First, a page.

Rx: NEXT YEAR IN HAVANA by Chanel Cleeton

For me, the worst kinds of books are those that disappoint.

Next Year in Havana by Chanel Cleeton promised an intriguing glimpse into the mystery of Havana, that forbidden place that’s been sequestered by corrupt government and untouched by big brand corporate America, indeed isolated in what would seem to be an alternate time. Cleeton endeavors to juxtapose the social and political tensions during the Batista era and the 1959 revolution with the everyday struggles facing present-day Cubans. She positions her main character, Marisol in such a way as to hold up a mirror to Americans and Cuban-Americans alike to show our privilege in living here, as well as our impact on Cuban life. Marisol is a Cuban-American writer whose wealthy family escaped to Miami just after the rise of Fidel. Upon the death of her grandmother, Elisa, Marisol is charged with smuggling her ashes back into Cuba, as her dying wish is to be scattered in the land she loved.

The story unfolds in an alternating narrative between Elisa’s young adulthood in 1959 Cuba, and Marisol’s first visit to the land of her childhood fantasies. Elisa and her sisters are considered the ‘sugarcane princesses’ due to their family’s wealth in the sugar industry, and their days are filled with parties, shopping, and fancy dinners. There are no surprises in this novel, except to Marisol, who did not expect to uncover a secret love affair between Elisa and a revolutionary named Pablo. Unsurprisingly, Cleeton attempts to draw parallel plots, thus Marisol also falls in love with a revolutionary – Luis.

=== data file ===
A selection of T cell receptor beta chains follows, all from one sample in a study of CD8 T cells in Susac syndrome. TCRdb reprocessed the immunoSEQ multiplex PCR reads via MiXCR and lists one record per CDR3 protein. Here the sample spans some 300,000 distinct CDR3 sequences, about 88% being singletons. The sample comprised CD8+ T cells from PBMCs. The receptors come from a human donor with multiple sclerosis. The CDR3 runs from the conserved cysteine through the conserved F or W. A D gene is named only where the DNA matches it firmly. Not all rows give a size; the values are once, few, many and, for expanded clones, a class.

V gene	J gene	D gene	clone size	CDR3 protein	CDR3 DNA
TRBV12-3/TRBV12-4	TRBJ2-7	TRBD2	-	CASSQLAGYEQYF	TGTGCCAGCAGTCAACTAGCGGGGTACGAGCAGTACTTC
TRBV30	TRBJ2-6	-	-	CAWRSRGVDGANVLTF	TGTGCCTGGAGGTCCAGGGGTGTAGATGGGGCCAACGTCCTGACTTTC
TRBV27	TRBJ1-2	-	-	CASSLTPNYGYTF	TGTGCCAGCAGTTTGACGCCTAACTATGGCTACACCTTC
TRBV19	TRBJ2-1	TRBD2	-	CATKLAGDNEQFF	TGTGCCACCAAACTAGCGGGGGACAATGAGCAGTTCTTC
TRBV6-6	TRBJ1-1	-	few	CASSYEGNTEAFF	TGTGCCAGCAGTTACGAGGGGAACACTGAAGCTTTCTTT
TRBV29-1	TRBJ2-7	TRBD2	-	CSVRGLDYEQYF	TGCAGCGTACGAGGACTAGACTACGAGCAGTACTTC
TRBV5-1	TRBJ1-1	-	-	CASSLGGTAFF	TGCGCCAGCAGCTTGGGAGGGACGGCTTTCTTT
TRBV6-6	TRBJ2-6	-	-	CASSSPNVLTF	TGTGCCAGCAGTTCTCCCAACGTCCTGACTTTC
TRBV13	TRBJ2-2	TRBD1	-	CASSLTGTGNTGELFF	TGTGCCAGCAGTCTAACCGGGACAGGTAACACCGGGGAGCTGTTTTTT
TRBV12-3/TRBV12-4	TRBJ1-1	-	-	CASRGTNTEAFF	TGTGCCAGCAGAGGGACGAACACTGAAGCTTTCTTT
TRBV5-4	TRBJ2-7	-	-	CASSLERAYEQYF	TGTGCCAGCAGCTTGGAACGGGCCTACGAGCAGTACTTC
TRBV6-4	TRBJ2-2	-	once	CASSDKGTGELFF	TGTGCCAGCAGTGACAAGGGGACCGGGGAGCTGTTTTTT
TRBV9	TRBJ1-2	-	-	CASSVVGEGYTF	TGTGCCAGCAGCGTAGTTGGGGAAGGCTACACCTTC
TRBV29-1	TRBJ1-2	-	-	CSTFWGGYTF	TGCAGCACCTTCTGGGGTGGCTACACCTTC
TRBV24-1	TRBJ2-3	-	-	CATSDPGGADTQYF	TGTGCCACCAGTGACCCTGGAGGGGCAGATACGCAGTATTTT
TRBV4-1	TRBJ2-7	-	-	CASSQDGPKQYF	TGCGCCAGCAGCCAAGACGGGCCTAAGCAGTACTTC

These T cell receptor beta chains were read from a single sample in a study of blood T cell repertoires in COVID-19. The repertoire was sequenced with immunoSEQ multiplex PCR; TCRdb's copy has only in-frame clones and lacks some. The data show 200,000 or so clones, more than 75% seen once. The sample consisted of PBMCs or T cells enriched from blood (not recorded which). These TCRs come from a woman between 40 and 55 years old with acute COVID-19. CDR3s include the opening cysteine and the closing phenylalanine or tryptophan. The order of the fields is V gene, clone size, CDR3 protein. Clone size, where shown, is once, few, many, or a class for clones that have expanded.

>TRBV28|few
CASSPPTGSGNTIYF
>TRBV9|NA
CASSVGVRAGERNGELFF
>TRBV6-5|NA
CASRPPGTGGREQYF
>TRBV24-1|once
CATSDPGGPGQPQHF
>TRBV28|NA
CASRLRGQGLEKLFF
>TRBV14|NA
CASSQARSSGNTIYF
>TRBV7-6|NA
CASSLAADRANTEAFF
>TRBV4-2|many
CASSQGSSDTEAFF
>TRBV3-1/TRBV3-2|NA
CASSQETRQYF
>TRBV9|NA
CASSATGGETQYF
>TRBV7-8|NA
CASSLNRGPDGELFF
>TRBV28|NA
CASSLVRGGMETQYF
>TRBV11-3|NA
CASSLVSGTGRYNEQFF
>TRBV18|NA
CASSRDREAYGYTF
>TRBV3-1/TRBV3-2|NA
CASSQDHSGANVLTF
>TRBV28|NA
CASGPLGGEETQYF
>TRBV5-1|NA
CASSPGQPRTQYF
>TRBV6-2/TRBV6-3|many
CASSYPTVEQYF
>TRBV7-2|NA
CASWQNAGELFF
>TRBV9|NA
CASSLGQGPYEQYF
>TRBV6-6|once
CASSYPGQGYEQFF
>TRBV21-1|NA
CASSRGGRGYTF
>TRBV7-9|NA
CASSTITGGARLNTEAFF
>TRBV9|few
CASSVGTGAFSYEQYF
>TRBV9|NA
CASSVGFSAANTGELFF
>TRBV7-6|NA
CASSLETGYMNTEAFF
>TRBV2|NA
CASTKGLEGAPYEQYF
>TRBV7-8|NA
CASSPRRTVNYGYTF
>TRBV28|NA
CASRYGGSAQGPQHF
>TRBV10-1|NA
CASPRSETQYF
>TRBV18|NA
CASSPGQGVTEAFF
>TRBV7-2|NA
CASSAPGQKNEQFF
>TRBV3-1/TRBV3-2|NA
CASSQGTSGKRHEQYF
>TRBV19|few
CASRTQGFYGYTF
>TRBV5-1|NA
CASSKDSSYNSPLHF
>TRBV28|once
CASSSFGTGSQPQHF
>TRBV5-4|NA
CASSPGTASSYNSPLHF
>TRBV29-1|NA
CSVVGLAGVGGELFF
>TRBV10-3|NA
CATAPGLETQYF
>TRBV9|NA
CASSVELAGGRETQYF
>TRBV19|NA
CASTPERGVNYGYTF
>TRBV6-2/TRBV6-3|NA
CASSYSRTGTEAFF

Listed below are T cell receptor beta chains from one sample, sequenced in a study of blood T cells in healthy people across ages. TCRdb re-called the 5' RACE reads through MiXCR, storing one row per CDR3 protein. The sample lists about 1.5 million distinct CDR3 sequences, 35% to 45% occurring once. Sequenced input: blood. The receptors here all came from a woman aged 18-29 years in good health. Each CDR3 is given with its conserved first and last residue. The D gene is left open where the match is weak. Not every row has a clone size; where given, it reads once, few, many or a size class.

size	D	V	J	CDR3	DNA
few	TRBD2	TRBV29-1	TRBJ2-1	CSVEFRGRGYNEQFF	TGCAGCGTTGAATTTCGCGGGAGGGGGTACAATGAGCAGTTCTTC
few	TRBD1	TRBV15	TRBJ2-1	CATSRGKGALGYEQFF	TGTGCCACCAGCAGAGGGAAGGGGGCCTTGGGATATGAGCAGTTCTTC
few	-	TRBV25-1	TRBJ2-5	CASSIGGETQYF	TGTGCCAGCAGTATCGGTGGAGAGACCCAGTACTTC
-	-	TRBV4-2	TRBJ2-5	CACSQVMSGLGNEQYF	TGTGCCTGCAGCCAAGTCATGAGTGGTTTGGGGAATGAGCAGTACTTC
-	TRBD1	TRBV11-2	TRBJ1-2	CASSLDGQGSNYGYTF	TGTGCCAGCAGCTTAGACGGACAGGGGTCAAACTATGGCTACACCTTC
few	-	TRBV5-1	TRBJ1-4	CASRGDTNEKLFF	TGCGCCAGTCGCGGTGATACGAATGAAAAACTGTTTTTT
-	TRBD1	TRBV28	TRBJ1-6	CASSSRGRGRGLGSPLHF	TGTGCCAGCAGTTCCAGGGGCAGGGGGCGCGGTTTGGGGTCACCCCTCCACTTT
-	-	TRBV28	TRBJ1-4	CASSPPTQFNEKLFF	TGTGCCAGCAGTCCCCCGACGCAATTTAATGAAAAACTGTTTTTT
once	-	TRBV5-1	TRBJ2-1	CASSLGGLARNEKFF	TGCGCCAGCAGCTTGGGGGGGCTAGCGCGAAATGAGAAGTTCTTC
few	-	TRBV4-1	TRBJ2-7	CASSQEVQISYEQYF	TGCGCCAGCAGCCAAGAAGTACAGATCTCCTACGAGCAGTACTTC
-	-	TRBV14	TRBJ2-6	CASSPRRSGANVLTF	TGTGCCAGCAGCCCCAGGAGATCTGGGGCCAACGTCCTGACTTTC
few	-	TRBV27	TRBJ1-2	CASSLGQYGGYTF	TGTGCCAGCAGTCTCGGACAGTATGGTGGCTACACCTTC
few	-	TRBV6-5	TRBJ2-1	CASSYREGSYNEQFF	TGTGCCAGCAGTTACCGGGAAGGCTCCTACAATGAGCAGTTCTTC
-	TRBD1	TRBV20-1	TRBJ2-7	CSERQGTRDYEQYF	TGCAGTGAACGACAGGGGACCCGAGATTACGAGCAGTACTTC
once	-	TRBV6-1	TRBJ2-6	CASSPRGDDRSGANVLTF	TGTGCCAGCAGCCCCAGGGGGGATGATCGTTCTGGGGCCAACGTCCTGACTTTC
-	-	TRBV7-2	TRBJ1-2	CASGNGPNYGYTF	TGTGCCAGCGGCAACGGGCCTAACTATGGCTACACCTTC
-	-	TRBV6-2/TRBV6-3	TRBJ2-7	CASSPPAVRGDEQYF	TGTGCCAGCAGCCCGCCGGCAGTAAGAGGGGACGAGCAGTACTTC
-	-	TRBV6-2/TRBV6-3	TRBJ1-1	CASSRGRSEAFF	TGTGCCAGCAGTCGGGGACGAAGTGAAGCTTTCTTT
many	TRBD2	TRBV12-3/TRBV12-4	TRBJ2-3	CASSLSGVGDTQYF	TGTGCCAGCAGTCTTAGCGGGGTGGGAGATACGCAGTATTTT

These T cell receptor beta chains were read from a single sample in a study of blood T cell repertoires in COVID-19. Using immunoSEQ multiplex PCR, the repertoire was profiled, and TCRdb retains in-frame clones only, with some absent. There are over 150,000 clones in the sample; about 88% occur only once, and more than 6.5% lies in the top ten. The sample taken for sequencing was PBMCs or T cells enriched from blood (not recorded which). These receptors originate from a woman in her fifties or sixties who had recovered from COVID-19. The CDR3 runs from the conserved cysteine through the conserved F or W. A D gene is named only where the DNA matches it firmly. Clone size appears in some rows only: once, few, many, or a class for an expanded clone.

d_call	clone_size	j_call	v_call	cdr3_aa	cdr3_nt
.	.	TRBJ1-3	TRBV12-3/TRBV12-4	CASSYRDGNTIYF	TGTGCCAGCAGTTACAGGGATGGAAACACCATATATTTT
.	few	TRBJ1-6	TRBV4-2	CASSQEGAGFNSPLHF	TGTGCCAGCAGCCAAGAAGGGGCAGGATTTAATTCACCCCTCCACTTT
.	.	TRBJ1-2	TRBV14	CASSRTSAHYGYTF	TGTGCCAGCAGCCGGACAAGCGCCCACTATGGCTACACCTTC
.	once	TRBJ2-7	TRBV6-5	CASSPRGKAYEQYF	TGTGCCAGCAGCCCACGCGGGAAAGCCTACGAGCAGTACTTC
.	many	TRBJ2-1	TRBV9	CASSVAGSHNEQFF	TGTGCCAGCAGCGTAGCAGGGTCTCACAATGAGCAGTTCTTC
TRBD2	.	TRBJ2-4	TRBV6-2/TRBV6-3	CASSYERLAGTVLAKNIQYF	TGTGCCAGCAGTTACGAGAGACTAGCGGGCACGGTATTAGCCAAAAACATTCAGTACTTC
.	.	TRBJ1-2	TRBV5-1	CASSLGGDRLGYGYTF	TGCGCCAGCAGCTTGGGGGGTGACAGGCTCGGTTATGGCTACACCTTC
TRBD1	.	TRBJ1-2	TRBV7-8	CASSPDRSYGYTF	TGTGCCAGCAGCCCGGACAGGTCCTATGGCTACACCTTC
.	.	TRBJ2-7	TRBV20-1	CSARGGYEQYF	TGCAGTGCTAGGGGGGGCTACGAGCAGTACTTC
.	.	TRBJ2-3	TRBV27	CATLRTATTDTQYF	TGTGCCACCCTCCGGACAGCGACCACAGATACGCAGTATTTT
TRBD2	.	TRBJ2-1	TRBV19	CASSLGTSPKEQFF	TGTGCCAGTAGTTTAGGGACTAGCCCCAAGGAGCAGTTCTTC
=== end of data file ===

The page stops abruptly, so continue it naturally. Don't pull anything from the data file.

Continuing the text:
Unfortunately, the fragments of good writing are so sparse, so few and far between, that this work hardly has legs to stand on. Using the present tense may have been the wrong choice for a debut author who hasn’t yet figured out how to engage her readers with captivating descriptions that merge atmosphere, action, and dialog. To entice her audience and hold our attentions, Cleeton needed to approach her characters’ worlds with a wider view, which a past tense narration could have achieved. Both Luis and Pablo are characters created for the sole purpose of relaying Cuba’s history, the former being a history professor and the latter a lawyer. Ultimately, this device led to pages upon pages of pedantic, repetitive dialog stalling the action, and leading Cleeton to fall into that show don’t tell writing trap. Thus, Cleeton struggles to bring tension into her narrative, and instead the moments that should be stifled with urgency fall flat, such as when Elisa and her family flee Cuba or when Luis is captured and tortured by the government. In short, Cleeton shouldn’t have to tell us that Marisol is “filled with excitement,” but rather Marisol’s feelings should be evident by the words she chooses to describe her environment, and by the specific things she notices, thinks, and speaks.